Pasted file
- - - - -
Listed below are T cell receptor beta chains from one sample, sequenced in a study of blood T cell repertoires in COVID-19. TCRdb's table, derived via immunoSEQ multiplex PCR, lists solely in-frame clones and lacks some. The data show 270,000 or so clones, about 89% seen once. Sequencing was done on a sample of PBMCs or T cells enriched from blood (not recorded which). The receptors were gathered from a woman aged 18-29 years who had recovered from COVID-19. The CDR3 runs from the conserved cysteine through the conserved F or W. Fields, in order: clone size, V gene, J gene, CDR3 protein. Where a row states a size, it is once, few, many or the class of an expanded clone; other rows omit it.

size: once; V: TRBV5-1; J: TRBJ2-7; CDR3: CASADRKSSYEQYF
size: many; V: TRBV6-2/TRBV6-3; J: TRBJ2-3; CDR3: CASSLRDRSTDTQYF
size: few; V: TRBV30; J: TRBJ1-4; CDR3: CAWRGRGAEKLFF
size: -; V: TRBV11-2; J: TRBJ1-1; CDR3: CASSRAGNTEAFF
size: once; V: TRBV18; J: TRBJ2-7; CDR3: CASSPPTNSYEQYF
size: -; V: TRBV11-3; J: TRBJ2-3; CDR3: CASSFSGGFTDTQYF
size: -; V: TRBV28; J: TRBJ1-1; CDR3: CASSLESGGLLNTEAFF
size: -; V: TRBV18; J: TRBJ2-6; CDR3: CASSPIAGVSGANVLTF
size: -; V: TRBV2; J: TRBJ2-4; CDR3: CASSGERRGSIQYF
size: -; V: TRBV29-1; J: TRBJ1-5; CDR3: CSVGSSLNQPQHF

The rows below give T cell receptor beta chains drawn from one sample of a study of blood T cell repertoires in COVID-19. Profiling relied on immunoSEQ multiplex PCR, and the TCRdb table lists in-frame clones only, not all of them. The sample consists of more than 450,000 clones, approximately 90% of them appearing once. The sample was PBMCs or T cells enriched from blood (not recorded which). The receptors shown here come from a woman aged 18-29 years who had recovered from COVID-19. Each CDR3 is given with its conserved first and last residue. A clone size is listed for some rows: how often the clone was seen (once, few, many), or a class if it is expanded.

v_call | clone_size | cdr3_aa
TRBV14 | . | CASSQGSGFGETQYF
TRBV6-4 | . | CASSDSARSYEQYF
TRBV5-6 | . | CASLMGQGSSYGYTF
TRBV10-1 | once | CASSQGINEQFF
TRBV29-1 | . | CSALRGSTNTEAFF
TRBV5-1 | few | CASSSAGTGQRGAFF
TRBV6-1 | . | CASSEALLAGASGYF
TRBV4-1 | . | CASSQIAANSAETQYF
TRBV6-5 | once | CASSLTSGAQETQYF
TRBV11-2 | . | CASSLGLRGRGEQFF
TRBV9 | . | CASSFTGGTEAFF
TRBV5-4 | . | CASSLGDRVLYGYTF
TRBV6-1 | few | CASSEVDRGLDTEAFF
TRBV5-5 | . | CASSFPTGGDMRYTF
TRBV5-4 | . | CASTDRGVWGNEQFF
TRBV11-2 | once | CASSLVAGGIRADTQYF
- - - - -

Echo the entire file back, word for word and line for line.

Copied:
Listed below are T cell receptor beta chains from one sample, sequenced in a study of blood T cell repertoires in COVID-19. TCRdb's table, derived via immunoSEQ multiplex PCR, lists solely in-frame clones and lacks some. The data show 270,000 or so clones, about 89% seen once. Sequencing was done on a sample of PBMCs or T cells enriched from blood (not recorded which). The receptors were gathered from a woman aged 18-29 years who had recovered from COVID-19. The CDR3 runs from the conserved cysteine through the conserved F or W. Fields, in order: clone size, V gene, J gene, CDR3 protein. Where a row states a size, it is once, few, many or the class of an expanded clone; other rows omit it.

size: once; V: TRBV5-1; J: TRBJ2-7; CDR3: CASADRKSSYEQYF
size: many; V: TRBV6-2/TRBV6-3; J: TRBJ2-3; CDR3: CASSLRDRSTDTQYF
size: few; V: TRBV30; J: TRBJ1-4; CDR3: CAWRGRGAEKLFF
size: -; V: TRBV11-2; J: TRBJ1-1; CDR3: CASSRAGNTEAFF
size: once; V: TRBV18; J: TRBJ2-7; CDR3: CASSPPTNSYEQYF
size: -; V: TRBV11-3; J: TRBJ2-3; CDR3: CASSFSGGFTDTQYF
size: -; V: TRBV28; J: TRBJ1-1; CDR3: CASSLESGGLLNTEAFF
size: -; V: TRBV18; J: TRBJ2-6; CDR3: CASSPIAGVSGANVLTF
size: -; V: TRBV2; J: TRBJ2-4; CDR3: CASSGERRGSIQYF
size: -; V: TRBV29-1; J: TRBJ1-5; CDR3: CSVGSSLNQPQHF

The rows below give T cell receptor beta chains drawn from one sample of a study of blood T cell repertoires in COVID-19. Profiling relied on immunoSEQ multiplex PCR, and the TCRdb table lists in-frame clones only, not all of them. The sample consists of more than 450,000 clones, approximately 90% of them appearing once. The sample was PBMCs or T cells enriched from blood (not recorded which). The receptors shown here come from a woman aged 18-29 years who had recovered from COVID-19. Each CDR3 is given with its conserved first and last residue. A clone size is listed for some rows: how often the clone was seen (once, few, many), or a class if it is expanded.

v_call | clone_size | cdr3_aa
TRBV14 | . | CASSQGSGFGETQYF
TRBV6-4 | . | CASSDSARSYEQYF
TRBV5-6 | . | CASLMGQGSSYGYTF
TRBV10-1 | once | CASSQGINEQFF
TRBV29-1 | . | CSALRGSTNTEAFF
TRBV5-1 | few | CASSSAGTGQRGAFF
TRBV6-1 | . | CASSEALLAGASGYF
TRBV4-1 | . | CASSQIAANSAETQYF
TRBV6-5 | once | CASSLTSGAQETQYF
TRBV11-2 | . | CASSLGLRGRGEQFF
TRBV9 | . | CASSFTGGTEAFF
TRBV5-4 | . | CASSLGDRVLYGYTF
TRBV6-1 | few | CASSEVDRGLDTEAFF
TRBV5-5 | . | CASSFPTGGDMRYTF
TRBV5-4 | . | CASTDRGVWGNEQFF
TRBV11-2 | once | CASSLVAGGIRADTQYF